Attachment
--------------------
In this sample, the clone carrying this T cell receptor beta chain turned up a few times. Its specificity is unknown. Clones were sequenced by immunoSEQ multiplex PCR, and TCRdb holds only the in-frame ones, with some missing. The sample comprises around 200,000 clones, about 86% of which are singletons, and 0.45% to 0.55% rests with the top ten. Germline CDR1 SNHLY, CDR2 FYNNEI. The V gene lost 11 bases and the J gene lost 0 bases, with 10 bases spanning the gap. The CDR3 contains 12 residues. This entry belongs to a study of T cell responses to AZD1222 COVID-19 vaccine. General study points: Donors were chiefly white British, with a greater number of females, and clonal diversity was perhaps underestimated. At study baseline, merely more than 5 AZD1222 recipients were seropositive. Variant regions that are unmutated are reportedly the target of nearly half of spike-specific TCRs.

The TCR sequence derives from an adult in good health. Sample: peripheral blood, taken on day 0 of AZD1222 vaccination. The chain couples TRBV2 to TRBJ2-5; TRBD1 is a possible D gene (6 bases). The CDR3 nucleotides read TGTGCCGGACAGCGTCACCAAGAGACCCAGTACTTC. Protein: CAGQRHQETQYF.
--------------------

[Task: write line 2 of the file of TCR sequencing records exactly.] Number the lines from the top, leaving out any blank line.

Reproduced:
The TCR sequence derives from an adult in good health. Sample: peripheral blood, taken on day 0 of AZD1222 vaccination. The chain couples TRBV2 to TRBJ2-5; TRBD1 is a possible D gene (6 bases). The CDR3 nucleotides read TGTGCCGGACAGCGTCACCAAGAGACCCAGTACTTC. Protein: CAGQRHQETQYF.